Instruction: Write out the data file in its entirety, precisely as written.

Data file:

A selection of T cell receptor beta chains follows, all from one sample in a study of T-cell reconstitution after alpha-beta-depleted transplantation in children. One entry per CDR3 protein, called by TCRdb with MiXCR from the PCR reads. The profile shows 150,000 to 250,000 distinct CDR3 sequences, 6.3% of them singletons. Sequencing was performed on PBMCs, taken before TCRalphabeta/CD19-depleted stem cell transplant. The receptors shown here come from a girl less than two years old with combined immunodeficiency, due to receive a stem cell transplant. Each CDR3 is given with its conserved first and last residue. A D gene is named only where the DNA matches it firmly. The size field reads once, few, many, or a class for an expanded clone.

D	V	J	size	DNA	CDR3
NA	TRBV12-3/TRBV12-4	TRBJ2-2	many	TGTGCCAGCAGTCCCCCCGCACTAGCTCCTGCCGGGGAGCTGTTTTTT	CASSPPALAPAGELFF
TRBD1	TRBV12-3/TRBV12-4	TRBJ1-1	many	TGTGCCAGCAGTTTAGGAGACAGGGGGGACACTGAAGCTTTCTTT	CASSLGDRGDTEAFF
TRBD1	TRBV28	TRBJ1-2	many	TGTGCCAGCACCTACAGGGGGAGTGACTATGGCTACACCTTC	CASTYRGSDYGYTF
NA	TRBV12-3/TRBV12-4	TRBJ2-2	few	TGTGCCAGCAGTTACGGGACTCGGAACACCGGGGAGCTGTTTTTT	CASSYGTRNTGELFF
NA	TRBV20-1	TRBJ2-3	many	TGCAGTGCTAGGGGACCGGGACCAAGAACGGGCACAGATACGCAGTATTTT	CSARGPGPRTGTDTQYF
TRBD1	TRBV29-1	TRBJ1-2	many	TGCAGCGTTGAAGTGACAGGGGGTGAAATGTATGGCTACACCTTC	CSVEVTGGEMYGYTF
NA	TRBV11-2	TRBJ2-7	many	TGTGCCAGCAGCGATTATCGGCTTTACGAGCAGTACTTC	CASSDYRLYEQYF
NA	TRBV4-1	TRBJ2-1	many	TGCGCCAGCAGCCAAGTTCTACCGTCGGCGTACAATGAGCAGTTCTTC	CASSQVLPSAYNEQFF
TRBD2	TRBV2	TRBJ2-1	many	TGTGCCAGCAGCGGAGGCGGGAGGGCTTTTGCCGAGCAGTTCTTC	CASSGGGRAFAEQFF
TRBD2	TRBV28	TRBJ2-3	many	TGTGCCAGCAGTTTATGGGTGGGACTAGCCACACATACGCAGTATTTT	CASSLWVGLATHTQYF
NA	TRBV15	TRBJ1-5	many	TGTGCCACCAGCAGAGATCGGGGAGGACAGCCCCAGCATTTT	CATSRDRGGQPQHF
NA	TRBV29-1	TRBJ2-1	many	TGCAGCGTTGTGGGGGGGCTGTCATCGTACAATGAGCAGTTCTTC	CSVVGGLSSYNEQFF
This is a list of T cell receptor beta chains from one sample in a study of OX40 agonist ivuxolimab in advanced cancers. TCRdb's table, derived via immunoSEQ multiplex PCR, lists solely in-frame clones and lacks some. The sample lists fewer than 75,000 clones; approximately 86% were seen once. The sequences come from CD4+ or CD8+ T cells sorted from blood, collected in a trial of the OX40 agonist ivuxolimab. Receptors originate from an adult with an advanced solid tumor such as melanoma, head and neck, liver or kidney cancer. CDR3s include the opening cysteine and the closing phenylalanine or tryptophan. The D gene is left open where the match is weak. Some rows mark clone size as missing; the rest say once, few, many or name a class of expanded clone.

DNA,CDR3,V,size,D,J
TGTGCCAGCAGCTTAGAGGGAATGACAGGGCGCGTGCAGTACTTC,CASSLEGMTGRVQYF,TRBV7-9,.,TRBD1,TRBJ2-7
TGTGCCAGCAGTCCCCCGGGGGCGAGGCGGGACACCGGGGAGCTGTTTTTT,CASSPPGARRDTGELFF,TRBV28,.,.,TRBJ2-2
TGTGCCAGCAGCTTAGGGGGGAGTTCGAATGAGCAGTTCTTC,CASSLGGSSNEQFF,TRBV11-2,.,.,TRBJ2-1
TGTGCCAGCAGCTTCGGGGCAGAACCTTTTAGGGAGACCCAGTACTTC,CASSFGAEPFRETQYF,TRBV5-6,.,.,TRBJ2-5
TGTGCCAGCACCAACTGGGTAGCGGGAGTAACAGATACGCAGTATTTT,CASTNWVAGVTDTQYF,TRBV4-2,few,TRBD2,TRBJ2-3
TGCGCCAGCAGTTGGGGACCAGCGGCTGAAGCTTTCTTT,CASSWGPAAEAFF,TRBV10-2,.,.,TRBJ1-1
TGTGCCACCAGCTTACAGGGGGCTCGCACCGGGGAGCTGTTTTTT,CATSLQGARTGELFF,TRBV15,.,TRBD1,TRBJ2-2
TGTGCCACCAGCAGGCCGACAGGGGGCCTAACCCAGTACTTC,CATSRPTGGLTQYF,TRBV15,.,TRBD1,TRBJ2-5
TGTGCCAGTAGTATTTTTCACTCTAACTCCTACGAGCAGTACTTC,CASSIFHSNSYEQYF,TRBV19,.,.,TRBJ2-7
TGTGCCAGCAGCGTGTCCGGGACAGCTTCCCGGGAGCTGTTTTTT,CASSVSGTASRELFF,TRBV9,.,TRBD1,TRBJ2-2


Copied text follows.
A selection of T cell receptor beta chains follows, all from one sample in a study of T-cell reconstitution after alpha-beta-depleted transplantation in children. One entry per CDR3 protein, called by TCRdb with MiXCR from the PCR reads. The profile shows 150,000 to 250,000 distinct CDR3 sequences, 6.3% of them singletons. Sequencing was performed on PBMCs, taken before TCRalphabeta/CD19-depleted stem cell transplant. The receptors shown here come from a girl less than two years old with combined immunodeficiency, due to receive a stem cell transplant. Each CDR3 is given with its conserved first and last residue. A D gene is named only where the DNA matches it firmly. The size field reads once, few, many, or a class for an expanded clone.

D	V	J	size	DNA	CDR3
NA	TRBV12-3/TRBV12-4	TRBJ2-2	many	TGTGCCAGCAGTCCCCCCGCACTAGCTCCTGCCGGGGAGCTGTTTTTT	CASSPPALAPAGELFF
TRBD1	TRBV12-3/TRBV12-4	TRBJ1-1	many	TGTGCCAGCAGTTTAGGAGACAGGGGGGACACTGAAGCTTTCTTT	CASSLGDRGDTEAFF
TRBD1	TRBV28	TRBJ1-2	many	TGTGCCAGCACCTACAGGGGGAGTGACTATGGCTACACCTTC	CASTYRGSDYGYTF
NA	TRBV12-3/TRBV12-4	TRBJ2-2	few	TGTGCCAGCAGTTACGGGACTCGGAACACCGGGGAGCTGTTTTTT	CASSYGTRNTGELFF
NA	TRBV20-1	TRBJ2-3	many	TGCAGTGCTAGGGGACCGGGACCAAGAACGGGCACAGATACGCAGTATTTT	CSARGPGPRTGTDTQYF
TRBD1	TRBV29-1	TRBJ1-2	many	TGCAGCGTTGAAGTGACAGGGGGTGAAATGTATGGCTACACCTTC	CSVEVTGGEMYGYTF
NA	TRBV11-2	TRBJ2-7	many	TGTGCCAGCAGCGATTATCGGCTTTACGAGCAGTACTTC	CASSDYRLYEQYF
NA	TRBV4-1	TRBJ2-1	many	TGCGCCAGCAGCCAAGTTCTACCGTCGGCGTACAATGAGCAGTTCTTC	CASSQVLPSAYNEQFF
TRBD2	TRBV2	TRBJ2-1	many	TGTGCCAGCAGCGGAGGCGGGAGGGCTTTTGCCGAGCAGTTCTTC	CASSGGGRAFAEQFF
TRBD2	TRBV28	TRBJ2-3	many	TGTGCCAGCAGTTTATGGGTGGGACTAGCCACACATACGCAGTATTTT	CASSLWVGLATHTQYF
NA	TRBV15	TRBJ1-5	many	TGTGCCACCAGCAGAGATCGGGGAGGACAGCCCCAGCATTTT	CATSRDRGGQPQHF
NA	TRBV29-1	TRBJ2-1	many	TGCAGCGTTGTGGGGGGGCTGTCATCGTACAATGAGCAGTTCTTC	CSVVGGLSSYNEQFF
This is a list of T cell receptor beta chains from one sample in a study of OX40 agonist ivuxolimab in advanced cancers. TCRdb's table, derived via immunoSEQ multiplex PCR, lists solely in-frame clones and lacks some. The sample lists fewer than 75,000 clones; approximately 86% were seen once. The sequences come from CD4+ or CD8+ T cells sorted from blood, collected in a trial of the OX40 agonist ivuxolimab. Receptors originate from an adult with an advanced solid tumor such as melanoma, head and neck, liver or kidney cancer. CDR3s include the opening cysteine and the closing phenylalanine or tryptophan. The D gene is left open where the match is weak. Some rows mark clone size as missing; the rest say once, few, many or name a class of expanded clone.

DNA,CDR3,V,size,D,J
TGTGCCAGCAGCTTAGAGGGAATGACAGGGCGCGTGCAGTACTTC,CASSLEGMTGRVQYF,TRBV7-9,.,TRBD1,TRBJ2-7
TGTGCCAGCAGTCCCCCGGGGGCGAGGCGGGACACCGGGGAGCTGTTTTTT,CASSPPGARRDTGELFF,TRBV28,.,.,TRBJ2-2
TGTGCCAGCAGCTTAGGGGGGAGTTCGAATGAGCAGTTCTTC,CASSLGGSSNEQFF,TRBV11-2,.,.,TRBJ2-1
TGTGCCAGCAGCTTCGGGGCAGAACCTTTTAGGGAGACCCAGTACTTC,CASSFGAEPFRETQYF,TRBV5-6,.,.,TRBJ2-5
TGTGCCAGCACCAACTGGGTAGCGGGAGTAACAGATACGCAGTATTTT,CASTNWVAGVTDTQYF,TRBV4-2,few,TRBD2,TRBJ2-3
TGCGCCAGCAGTTGGGGACCAGCGGCTGAAGCTTTCTTT,CASSWGPAAEAFF,TRBV10-2,.,.,TRBJ1-1
TGTGCCACCAGCTTACAGGGGGCTCGCACCGGGGAGCTGTTTTTT,CATSLQGARTGELFF,TRBV15,.,TRBD1,TRBJ2-2
TGTGCCACCAGCAGGCCGACAGGGGGCCTAACCCAGTACTTC,CATSRPTGGLTQYF,TRBV15,.,TRBD1,TRBJ2-5
TGTGCCAGTAGTATTTTTCACTCTAACTCCTACGAGCAGTACTTC,CASSIFHSNSYEQYF,TRBV19,.,.,TRBJ2-7
TGTGCCAGCAGCGTGTCCGGGACAGCTTCCCGGGAGCTGTTTTTT,CASSVSGTASRELFF,TRBV9,.,TRBD1,TRBJ2-2